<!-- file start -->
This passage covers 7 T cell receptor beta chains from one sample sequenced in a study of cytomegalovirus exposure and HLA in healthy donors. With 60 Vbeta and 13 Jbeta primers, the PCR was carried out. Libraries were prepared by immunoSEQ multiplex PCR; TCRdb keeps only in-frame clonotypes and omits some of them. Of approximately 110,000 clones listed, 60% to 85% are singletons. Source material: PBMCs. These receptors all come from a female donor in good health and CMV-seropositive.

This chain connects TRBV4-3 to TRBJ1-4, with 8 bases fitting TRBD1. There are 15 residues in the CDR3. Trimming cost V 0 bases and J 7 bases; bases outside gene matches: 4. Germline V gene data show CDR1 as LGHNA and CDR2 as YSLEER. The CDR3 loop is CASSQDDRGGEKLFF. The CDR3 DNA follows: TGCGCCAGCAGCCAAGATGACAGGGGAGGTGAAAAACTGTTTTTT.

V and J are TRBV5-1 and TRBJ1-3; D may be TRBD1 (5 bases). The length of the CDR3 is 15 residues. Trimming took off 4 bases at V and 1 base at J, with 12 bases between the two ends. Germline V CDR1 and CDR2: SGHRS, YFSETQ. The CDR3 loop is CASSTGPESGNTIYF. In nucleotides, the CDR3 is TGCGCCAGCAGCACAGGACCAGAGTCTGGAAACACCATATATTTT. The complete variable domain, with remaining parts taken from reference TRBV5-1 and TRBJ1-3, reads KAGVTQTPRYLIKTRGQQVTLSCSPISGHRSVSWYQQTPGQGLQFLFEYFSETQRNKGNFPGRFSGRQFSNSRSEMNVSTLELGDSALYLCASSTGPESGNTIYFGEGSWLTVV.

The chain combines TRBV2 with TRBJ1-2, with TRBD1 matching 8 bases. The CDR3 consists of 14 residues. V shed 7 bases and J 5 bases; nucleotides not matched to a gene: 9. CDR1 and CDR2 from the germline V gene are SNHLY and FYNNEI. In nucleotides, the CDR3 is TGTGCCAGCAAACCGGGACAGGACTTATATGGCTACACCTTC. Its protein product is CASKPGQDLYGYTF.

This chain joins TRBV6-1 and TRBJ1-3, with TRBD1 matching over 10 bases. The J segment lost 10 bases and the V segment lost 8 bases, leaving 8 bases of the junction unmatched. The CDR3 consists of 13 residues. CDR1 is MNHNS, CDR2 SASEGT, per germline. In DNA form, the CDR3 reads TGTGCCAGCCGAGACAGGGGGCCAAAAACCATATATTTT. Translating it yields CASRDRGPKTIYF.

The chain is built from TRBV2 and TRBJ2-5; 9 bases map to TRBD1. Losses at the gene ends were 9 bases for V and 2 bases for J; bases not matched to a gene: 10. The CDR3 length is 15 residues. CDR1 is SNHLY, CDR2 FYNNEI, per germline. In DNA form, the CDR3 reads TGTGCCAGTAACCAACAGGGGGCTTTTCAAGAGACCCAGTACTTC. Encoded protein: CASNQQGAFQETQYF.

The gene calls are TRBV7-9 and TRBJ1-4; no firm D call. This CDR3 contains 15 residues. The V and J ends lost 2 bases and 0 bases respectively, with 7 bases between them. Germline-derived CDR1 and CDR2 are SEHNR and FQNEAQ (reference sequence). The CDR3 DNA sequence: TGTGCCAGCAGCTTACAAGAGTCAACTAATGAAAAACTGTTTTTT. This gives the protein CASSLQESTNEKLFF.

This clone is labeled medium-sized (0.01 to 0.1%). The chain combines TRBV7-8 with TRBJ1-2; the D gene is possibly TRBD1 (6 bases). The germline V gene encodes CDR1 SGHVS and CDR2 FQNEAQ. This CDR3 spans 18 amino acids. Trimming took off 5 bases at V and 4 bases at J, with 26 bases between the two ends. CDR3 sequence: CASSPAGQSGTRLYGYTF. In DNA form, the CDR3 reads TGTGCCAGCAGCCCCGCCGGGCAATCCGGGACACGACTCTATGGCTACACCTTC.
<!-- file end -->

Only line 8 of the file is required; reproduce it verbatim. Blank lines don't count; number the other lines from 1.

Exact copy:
This clone is labeled medium-sized (0.01 to 0.1%). The chain combines TRBV7-8 with TRBJ1-2; the D gene is possibly TRBD1 (6 bases). The germline V gene encodes CDR1 SGHVS and CDR2 FQNEAQ. This CDR3 spans 18 amino acids. Trimming took off 5 bases at V and 4 bases at J, with 26 bases between the two ends. CDR3 sequence: CASSPAGQSGTRLYGYTF. In DNA form, the CDR3 reads TGTGCCAGCAGCCCCGCCGGGCAATCCGGGACACGACTCTATGGCTACACCTTC.